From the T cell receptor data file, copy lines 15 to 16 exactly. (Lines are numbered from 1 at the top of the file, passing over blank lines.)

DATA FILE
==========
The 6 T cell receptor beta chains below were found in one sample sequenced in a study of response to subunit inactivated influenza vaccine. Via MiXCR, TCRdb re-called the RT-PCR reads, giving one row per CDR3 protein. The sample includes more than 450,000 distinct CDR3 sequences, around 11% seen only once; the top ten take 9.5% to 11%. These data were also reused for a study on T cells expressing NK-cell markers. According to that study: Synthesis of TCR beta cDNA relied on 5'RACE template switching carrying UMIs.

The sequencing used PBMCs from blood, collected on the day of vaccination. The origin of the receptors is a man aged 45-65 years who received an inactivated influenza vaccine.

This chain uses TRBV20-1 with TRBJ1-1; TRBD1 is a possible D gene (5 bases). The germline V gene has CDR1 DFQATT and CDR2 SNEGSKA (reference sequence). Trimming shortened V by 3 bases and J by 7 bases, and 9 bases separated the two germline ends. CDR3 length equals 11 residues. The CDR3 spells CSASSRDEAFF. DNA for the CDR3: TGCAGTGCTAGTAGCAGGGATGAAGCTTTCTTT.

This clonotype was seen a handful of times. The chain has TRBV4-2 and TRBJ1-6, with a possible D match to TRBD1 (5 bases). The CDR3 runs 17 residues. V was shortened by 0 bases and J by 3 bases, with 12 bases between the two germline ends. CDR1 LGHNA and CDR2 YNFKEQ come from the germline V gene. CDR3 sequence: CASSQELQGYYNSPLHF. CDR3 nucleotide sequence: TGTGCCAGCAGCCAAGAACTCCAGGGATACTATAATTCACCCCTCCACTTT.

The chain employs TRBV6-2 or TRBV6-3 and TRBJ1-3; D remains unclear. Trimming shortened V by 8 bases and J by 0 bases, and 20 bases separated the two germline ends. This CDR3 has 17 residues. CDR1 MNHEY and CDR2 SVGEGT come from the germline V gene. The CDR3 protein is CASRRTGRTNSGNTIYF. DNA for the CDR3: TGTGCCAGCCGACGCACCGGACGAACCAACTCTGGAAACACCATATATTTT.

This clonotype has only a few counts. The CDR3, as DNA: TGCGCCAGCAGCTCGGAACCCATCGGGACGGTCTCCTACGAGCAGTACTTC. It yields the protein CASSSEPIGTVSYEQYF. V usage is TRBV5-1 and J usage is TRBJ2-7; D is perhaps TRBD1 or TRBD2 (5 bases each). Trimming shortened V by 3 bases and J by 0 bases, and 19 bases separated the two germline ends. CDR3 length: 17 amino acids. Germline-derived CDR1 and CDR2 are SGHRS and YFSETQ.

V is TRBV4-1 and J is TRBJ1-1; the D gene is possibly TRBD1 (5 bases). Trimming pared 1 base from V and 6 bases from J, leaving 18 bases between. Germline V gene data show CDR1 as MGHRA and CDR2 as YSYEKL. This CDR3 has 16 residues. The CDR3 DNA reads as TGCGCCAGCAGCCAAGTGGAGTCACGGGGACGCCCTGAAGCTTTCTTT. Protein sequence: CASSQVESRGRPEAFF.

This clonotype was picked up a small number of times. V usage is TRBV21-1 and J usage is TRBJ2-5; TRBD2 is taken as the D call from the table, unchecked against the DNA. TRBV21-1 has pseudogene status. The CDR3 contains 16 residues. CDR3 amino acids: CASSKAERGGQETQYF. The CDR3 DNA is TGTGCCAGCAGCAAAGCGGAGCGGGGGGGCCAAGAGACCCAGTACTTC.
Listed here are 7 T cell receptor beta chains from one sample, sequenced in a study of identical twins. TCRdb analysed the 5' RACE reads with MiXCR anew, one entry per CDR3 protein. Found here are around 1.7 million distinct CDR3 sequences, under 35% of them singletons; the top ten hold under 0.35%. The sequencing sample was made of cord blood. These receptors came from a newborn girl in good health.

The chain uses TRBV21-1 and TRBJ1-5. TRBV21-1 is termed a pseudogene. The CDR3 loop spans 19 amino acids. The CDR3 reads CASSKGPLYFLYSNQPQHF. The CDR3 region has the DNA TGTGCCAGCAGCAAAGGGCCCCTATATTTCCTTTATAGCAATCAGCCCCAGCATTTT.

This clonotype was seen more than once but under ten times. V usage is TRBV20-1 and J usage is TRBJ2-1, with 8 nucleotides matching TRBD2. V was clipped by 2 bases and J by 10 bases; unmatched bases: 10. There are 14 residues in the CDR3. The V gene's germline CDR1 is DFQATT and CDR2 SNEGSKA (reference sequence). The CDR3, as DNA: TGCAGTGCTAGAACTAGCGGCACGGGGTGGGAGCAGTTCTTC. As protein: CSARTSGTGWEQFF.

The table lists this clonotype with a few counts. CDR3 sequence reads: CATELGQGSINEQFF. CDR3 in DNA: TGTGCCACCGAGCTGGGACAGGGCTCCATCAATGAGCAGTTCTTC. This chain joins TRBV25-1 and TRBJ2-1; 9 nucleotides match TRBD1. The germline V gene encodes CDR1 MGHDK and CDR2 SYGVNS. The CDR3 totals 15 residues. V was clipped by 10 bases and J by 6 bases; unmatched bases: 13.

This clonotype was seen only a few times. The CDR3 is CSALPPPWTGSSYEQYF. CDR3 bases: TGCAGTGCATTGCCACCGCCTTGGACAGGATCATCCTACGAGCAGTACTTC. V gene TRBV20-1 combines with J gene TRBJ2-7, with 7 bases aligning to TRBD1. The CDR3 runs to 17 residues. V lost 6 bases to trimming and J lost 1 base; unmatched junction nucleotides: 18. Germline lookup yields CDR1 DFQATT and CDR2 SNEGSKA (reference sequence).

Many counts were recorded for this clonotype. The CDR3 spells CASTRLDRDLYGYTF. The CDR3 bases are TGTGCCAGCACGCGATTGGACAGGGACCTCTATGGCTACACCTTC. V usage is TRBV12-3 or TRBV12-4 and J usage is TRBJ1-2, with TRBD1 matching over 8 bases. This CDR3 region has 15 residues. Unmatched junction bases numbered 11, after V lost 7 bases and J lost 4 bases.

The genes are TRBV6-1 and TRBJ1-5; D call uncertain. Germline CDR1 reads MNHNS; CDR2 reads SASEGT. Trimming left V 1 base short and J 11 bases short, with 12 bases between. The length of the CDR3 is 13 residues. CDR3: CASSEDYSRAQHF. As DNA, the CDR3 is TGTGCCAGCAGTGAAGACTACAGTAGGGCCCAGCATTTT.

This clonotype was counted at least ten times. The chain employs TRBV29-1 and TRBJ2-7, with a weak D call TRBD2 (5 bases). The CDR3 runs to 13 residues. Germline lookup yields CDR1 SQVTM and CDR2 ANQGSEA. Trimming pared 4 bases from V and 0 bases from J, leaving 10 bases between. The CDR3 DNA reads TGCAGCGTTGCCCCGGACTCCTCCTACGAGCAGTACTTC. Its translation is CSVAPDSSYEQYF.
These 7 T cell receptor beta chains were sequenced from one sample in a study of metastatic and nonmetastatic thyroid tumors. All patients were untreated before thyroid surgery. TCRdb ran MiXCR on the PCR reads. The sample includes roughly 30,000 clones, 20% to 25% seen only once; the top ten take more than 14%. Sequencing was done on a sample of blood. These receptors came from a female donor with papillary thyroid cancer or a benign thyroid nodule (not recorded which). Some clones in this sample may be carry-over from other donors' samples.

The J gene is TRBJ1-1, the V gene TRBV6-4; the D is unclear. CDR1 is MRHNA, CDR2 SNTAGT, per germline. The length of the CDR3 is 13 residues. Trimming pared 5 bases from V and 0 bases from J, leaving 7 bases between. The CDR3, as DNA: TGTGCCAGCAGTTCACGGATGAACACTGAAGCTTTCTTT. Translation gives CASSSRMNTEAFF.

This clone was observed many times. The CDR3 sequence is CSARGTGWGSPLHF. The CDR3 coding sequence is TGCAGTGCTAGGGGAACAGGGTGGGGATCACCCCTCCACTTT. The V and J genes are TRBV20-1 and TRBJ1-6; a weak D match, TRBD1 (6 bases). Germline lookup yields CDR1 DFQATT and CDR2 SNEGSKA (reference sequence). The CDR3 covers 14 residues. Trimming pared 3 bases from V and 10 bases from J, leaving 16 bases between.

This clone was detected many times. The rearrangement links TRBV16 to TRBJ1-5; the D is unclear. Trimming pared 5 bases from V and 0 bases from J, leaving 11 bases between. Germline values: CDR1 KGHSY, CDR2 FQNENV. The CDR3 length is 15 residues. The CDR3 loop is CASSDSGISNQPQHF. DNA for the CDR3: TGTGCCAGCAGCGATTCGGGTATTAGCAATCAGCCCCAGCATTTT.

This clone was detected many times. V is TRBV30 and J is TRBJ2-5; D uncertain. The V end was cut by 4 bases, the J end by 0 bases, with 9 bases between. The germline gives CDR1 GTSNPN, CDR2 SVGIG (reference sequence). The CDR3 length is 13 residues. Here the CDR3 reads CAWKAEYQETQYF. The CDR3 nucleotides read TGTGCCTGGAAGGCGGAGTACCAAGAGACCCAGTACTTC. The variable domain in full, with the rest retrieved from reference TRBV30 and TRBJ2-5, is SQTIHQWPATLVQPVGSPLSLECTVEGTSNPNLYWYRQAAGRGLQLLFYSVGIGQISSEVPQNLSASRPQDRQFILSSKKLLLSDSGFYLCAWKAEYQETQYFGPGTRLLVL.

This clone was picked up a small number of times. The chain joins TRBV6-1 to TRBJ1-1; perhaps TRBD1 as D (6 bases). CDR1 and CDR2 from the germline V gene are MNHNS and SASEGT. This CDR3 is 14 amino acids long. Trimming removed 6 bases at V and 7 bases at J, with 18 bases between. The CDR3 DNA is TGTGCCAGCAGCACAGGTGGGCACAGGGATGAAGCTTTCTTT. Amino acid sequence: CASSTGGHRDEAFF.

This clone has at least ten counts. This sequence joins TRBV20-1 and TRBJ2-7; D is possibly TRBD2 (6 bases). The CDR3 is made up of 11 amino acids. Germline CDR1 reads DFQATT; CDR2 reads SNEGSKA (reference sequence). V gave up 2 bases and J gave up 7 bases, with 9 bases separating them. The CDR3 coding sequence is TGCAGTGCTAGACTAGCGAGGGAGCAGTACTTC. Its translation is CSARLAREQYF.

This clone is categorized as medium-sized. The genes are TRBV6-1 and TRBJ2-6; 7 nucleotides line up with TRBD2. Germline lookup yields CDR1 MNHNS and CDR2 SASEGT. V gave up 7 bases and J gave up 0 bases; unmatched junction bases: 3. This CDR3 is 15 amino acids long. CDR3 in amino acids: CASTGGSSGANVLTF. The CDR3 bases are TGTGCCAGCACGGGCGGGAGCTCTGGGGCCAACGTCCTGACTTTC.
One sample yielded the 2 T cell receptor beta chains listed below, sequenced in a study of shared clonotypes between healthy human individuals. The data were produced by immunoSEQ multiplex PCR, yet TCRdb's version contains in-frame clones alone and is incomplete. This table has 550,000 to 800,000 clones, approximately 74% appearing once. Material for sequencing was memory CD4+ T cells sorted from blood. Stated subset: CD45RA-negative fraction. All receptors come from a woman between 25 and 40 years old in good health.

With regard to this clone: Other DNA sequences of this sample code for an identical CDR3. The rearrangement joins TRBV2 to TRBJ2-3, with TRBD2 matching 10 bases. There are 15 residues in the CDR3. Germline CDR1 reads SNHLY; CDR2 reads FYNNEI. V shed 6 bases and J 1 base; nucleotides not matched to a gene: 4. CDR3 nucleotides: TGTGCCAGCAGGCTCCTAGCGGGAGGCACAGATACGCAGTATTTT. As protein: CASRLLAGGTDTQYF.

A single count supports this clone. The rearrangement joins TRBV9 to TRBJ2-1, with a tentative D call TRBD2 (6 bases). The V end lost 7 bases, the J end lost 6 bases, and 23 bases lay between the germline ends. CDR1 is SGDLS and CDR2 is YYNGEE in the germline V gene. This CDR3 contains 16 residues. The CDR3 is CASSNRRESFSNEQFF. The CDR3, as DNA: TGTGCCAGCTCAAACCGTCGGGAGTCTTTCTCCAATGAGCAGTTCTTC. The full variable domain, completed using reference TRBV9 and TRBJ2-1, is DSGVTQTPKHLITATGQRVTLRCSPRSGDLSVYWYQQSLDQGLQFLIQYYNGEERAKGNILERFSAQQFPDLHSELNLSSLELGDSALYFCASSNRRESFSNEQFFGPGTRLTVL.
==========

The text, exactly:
The genes are TRBV6-1 and TRBJ1-5; D call uncertain. Germline CDR1 reads MNHNS; CDR2 reads SASEGT. Trimming left V 1 base short and J 11 bases short, with 12 bases between. The length of the CDR3 is 13 residues. CDR3: CASSEDYSRAQHF. As DNA, the CDR3 is TGTGCCAGCAGTGAAGACTACAGTAGGGCCCAGCATTTT.

This clonotype was counted at least ten times. The chain employs TRBV29-1 and TRBJ2-7, with a weak D call TRBD2 (5 bases). The CDR3 runs to 13 residues. Germline lookup yields CDR1 SQVTM and CDR2 ANQGSEA. Trimming pared 4 bases from V and 0 bases from J, leaving 10 bases between. The CDR3 DNA reads TGCAGCGTTGCCCCGGACTCCTCCTACGAGCAGTACTTC. Its translation is CSVAPDSSYEQYF.